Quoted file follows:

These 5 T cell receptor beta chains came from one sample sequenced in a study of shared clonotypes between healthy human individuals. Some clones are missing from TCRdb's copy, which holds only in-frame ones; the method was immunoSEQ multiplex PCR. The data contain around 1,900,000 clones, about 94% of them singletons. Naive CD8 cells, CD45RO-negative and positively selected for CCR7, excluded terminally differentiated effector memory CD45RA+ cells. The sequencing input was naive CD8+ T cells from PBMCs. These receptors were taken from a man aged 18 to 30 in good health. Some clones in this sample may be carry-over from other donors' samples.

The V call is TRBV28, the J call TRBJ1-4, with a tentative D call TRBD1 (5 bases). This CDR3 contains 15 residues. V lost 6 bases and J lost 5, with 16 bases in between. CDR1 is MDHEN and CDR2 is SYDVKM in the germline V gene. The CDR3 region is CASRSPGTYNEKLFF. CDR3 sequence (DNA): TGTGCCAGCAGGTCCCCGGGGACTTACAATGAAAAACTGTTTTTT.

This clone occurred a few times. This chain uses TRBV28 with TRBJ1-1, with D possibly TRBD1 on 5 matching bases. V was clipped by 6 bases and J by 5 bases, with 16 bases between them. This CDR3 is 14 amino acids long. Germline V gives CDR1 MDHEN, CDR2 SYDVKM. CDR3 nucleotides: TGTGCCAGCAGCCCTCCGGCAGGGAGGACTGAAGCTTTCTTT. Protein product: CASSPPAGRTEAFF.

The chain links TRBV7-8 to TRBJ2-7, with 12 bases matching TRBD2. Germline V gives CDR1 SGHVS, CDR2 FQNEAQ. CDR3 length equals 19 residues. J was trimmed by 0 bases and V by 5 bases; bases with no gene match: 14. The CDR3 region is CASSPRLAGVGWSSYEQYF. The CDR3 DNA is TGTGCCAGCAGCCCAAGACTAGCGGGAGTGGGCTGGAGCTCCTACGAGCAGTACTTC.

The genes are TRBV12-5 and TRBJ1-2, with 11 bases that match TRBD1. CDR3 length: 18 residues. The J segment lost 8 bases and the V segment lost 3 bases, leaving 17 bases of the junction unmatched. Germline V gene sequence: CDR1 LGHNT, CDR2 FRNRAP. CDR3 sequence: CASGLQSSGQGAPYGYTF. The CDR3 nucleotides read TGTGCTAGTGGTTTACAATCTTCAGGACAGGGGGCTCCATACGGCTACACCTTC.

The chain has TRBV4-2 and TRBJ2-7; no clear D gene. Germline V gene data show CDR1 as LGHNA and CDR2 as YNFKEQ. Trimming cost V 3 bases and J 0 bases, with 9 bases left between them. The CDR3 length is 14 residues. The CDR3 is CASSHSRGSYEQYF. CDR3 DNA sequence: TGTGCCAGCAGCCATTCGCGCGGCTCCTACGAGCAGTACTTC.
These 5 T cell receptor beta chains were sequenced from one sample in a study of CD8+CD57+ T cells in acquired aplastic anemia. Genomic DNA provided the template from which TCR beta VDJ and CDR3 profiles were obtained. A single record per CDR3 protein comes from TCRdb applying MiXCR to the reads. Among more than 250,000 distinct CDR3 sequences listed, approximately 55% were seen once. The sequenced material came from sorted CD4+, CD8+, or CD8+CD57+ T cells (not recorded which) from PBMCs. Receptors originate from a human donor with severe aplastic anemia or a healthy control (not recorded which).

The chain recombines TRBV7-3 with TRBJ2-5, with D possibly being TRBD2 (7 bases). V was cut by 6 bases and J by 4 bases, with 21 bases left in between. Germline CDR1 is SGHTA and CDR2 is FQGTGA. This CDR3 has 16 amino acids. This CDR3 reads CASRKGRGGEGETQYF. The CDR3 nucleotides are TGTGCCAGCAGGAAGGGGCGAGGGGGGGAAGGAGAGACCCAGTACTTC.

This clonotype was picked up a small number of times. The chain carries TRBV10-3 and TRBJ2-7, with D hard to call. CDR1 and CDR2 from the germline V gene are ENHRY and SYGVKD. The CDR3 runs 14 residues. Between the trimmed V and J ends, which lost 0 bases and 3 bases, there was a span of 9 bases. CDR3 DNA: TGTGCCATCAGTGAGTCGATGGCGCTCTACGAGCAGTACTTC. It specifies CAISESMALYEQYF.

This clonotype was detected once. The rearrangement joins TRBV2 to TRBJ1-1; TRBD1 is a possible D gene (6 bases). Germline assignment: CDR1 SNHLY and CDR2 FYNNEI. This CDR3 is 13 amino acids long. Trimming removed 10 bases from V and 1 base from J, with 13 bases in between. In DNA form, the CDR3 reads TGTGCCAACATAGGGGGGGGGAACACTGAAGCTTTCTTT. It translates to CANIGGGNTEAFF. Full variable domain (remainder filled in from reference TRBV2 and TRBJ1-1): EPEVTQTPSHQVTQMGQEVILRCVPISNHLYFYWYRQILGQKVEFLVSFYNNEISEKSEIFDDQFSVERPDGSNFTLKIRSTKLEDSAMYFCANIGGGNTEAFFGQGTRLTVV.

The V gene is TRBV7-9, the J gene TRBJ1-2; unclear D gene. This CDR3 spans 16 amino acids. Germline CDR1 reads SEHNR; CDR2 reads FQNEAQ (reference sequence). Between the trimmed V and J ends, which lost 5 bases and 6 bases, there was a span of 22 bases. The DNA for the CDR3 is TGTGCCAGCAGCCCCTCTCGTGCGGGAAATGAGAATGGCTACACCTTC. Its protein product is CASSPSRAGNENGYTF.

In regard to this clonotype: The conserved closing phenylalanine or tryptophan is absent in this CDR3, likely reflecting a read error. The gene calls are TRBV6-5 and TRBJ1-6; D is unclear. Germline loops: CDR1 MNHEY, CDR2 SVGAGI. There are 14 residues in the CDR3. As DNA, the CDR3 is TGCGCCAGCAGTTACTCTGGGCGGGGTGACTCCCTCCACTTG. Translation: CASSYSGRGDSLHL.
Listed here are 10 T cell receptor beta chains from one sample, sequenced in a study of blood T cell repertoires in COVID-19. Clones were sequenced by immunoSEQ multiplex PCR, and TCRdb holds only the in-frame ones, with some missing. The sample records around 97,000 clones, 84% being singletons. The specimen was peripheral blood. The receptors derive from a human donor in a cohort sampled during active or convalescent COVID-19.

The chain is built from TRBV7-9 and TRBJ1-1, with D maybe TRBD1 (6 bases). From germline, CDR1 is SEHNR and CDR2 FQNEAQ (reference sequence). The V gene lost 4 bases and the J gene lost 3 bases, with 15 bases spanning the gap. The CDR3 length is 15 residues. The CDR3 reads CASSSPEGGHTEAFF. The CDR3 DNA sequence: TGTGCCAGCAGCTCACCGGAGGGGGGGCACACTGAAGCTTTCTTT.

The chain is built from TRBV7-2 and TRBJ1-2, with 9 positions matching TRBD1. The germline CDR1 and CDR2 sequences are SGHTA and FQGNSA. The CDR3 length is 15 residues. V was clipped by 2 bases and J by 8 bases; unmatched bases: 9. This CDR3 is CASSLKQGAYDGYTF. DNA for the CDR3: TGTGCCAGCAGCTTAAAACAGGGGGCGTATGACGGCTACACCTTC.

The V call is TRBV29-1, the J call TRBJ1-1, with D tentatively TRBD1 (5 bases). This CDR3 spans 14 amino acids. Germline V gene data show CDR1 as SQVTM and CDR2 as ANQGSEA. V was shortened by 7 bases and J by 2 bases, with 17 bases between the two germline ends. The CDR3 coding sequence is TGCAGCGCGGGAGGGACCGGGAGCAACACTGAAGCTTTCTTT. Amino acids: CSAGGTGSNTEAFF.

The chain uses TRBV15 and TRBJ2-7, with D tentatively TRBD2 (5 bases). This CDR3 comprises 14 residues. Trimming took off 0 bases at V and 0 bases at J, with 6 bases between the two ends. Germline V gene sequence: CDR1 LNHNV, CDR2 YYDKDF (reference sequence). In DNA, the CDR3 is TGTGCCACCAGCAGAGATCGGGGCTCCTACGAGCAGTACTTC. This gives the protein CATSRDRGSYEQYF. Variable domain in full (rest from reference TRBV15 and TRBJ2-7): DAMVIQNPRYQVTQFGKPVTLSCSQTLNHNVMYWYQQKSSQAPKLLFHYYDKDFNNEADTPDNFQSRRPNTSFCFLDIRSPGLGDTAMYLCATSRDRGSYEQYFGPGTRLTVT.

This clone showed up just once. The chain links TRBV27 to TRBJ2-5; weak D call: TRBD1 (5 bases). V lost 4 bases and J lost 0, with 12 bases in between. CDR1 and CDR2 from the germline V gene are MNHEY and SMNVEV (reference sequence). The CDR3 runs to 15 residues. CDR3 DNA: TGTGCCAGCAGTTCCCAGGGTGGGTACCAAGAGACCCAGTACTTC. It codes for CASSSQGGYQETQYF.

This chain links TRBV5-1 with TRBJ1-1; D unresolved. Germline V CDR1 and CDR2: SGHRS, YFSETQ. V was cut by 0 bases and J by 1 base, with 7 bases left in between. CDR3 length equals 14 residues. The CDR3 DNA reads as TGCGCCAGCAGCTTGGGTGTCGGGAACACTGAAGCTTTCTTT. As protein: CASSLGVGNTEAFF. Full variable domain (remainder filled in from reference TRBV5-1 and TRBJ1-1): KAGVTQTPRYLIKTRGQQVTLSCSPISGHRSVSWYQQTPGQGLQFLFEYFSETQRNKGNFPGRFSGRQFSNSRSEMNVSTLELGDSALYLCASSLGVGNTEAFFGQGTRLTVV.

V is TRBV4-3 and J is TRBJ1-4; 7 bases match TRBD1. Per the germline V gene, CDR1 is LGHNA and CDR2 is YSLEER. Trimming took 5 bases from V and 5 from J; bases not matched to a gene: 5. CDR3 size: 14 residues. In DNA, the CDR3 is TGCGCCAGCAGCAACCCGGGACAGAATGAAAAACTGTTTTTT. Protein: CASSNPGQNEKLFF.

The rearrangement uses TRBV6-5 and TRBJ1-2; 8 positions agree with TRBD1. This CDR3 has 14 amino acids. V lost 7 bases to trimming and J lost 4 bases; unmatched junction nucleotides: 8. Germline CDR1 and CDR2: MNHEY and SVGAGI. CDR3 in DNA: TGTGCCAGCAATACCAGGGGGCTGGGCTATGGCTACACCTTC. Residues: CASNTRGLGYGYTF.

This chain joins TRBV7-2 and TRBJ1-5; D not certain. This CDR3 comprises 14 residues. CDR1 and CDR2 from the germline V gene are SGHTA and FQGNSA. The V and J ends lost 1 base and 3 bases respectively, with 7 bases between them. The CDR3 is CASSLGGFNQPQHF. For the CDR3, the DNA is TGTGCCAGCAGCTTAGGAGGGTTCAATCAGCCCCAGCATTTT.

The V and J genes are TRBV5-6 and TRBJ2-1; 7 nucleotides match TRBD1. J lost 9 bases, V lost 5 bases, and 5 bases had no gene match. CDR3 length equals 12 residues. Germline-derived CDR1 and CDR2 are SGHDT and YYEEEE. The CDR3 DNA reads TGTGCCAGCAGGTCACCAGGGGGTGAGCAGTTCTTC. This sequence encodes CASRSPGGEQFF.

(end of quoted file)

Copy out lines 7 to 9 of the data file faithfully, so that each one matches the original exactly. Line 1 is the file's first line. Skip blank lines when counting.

These 5 T cell receptor beta chains were sequenced from one sample in a study of CD8+CD57+ T cells in acquired aplastic anemia. Genomic DNA provided the template from which TCR beta VDJ and CDR3 profiles were obtained. A single record per CDR3 protein comes from TCRdb applying MiXCR to the reads. Among more than 250,000 distinct CDR3 sequences listed, approximately 55% were seen once. The sequenced material came from sorted CD4+, CD8+, or CD8+CD57+ T cells (not recorded which) from PBMCs. Receptors originate from a human donor with severe aplastic anemia or a healthy control (not recorded which).

The chain recombines TRBV7-3 with TRBJ2-5, with D possibly being TRBD2 (7 bases). V was cut by 6 bases and J by 4 bases, with 21 bases left in between. Germline CDR1 is SGHTA and CDR2 is FQGTGA. This CDR3 has 16 amino acids. This CDR3 reads CASRKGRGGEGETQYF. The CDR3 nucleotides are TGTGCCAGCAGGAAGGGGCGAGGGGGGGAAGGAGAGACCCAGTACTTC.

This clonotype was picked up a small number of times. The chain carries TRBV10-3 and TRBJ2-7, with D hard to call. CDR1 and CDR2 from the germline V gene are ENHRY and SYGVKD. The CDR3 runs 14 residues. Between the trimmed V and J ends, which lost 0 bases and 3 bases, there was a span of 9 bases. CDR3 DNA: TGTGCCATCAGTGAGTCGATGGCGCTCTACGAGCAGTACTTC. It specifies CAISESMALYEQYF.